Bluebonnet Girls' State

By: John G. Johnson

Type: General Entry

Published: November 1, 1994

Updated: August 4, 2017

Bluebonnet Girls' State, an American Legion program similar to Lone Star Boys' State, was instituted as part of the Americanism program of the American Legion Auxiliary in 1940 to counter certain imported un-American activities identified by the American Legion before World War II. The program's intent is to train high-school-age girls in becoming better citizens, with emphasis on American democratic principles and the American system of government. Program objectives also include teaching participants to live together as a self-governing group and informing them about the duties, privileges, rights, and responsibilities of American citizenship. Meetings were held at Baylor University in 1941 and 1942 but were then canceled until the end of World War II. They began again in 1946 and continued annually into the mid-1990s at Texas Lutheran College. Participants set up fictitious cities and a state, electing officials to govern each. Bluebonnet Girls' State is overseen by the Girls' State Committee, its policy-making body. Two girls each year are selected as members of Girls' Nation, held in Washington, D.C.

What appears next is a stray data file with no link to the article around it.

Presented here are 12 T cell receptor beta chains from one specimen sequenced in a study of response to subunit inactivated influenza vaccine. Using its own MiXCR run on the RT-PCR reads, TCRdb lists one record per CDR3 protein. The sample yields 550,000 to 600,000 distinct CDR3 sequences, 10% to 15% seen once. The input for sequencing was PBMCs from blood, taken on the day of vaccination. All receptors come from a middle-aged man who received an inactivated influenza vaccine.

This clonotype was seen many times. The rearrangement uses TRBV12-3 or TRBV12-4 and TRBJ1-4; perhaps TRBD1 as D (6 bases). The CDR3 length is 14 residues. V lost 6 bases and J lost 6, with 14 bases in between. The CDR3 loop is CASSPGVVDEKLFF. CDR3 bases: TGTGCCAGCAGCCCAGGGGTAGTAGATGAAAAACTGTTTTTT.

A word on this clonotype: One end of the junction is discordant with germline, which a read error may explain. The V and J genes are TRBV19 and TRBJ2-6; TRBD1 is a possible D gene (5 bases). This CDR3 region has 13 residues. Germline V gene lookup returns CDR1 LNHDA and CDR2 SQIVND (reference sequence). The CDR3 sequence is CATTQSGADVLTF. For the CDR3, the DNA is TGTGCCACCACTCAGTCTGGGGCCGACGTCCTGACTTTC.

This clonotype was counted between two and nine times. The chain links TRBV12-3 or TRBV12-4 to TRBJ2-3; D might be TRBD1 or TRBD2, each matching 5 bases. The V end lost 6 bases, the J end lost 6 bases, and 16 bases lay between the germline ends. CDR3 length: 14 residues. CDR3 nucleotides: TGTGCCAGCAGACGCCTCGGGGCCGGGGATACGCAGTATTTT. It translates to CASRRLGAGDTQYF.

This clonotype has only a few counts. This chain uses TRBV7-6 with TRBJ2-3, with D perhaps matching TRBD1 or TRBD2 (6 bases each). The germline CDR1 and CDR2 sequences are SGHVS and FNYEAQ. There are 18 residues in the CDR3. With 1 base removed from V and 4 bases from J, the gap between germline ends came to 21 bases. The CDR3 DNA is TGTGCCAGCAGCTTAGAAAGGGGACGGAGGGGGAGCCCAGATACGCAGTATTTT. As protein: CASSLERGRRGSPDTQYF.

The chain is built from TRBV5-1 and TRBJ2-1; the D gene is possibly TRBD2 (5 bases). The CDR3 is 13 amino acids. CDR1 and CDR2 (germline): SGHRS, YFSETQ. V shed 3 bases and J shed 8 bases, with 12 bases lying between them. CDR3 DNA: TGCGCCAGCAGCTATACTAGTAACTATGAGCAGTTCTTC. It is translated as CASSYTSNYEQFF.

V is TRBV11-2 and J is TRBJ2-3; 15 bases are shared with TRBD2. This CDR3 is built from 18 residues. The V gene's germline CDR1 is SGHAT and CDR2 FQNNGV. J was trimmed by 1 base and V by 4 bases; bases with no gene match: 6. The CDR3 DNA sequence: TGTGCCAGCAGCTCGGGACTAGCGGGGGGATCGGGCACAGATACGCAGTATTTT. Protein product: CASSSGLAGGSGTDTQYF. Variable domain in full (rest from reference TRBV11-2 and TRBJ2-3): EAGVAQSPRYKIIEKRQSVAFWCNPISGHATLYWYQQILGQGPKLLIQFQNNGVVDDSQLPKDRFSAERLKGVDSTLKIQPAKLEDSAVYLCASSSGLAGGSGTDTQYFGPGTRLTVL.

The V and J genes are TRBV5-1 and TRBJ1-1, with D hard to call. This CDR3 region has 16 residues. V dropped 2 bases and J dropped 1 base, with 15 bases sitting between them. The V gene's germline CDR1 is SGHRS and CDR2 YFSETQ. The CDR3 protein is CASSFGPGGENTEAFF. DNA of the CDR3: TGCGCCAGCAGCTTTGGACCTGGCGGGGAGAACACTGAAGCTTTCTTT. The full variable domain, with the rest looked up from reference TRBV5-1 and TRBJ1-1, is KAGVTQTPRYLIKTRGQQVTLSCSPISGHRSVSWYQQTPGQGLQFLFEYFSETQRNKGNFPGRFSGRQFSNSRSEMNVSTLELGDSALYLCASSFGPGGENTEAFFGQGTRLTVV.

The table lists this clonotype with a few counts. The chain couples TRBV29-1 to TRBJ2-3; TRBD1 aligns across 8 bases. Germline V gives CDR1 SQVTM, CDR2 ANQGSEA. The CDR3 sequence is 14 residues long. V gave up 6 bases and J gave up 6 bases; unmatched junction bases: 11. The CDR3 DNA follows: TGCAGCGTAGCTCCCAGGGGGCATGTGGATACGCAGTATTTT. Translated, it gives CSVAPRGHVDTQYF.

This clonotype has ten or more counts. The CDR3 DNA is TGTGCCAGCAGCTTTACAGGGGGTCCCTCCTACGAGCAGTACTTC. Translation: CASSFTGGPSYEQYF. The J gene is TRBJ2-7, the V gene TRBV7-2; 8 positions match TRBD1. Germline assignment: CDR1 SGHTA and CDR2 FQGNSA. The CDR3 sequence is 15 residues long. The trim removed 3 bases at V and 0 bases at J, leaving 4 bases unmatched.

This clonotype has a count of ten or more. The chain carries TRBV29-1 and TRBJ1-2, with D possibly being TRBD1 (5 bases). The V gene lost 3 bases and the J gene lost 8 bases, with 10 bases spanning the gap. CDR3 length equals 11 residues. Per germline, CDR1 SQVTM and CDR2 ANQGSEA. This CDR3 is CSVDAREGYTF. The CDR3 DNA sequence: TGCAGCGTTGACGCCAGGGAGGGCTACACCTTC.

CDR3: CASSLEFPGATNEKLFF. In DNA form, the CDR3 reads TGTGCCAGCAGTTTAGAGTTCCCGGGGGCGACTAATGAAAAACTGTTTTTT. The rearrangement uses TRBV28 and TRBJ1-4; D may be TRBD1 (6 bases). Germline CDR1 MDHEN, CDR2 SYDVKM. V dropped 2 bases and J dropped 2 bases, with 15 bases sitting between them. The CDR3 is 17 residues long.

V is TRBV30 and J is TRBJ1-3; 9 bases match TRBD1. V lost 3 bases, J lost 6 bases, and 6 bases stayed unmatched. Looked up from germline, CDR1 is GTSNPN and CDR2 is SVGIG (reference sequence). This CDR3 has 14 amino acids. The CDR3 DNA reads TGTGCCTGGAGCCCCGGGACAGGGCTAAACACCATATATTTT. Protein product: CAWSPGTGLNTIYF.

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Harold M. Branton, The American Legion Department of Texas, 1919–1986: An Official History (Waco: American Legion Department of Texas, 1987).

  • Women
  • Education
  • Politics and Government
Time Periods:
  • World War II
  • Texas Post World War II
  • Central Texas

The following, adapted from the Chicago Manual of Style, 15th edition, is the preferred citation for this entry.

John G. Johnson, “Bluebonnet Girls' State,” Handbook of Texas Online, accessed May 22, 2022,

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November 1, 1994
August 4, 2017

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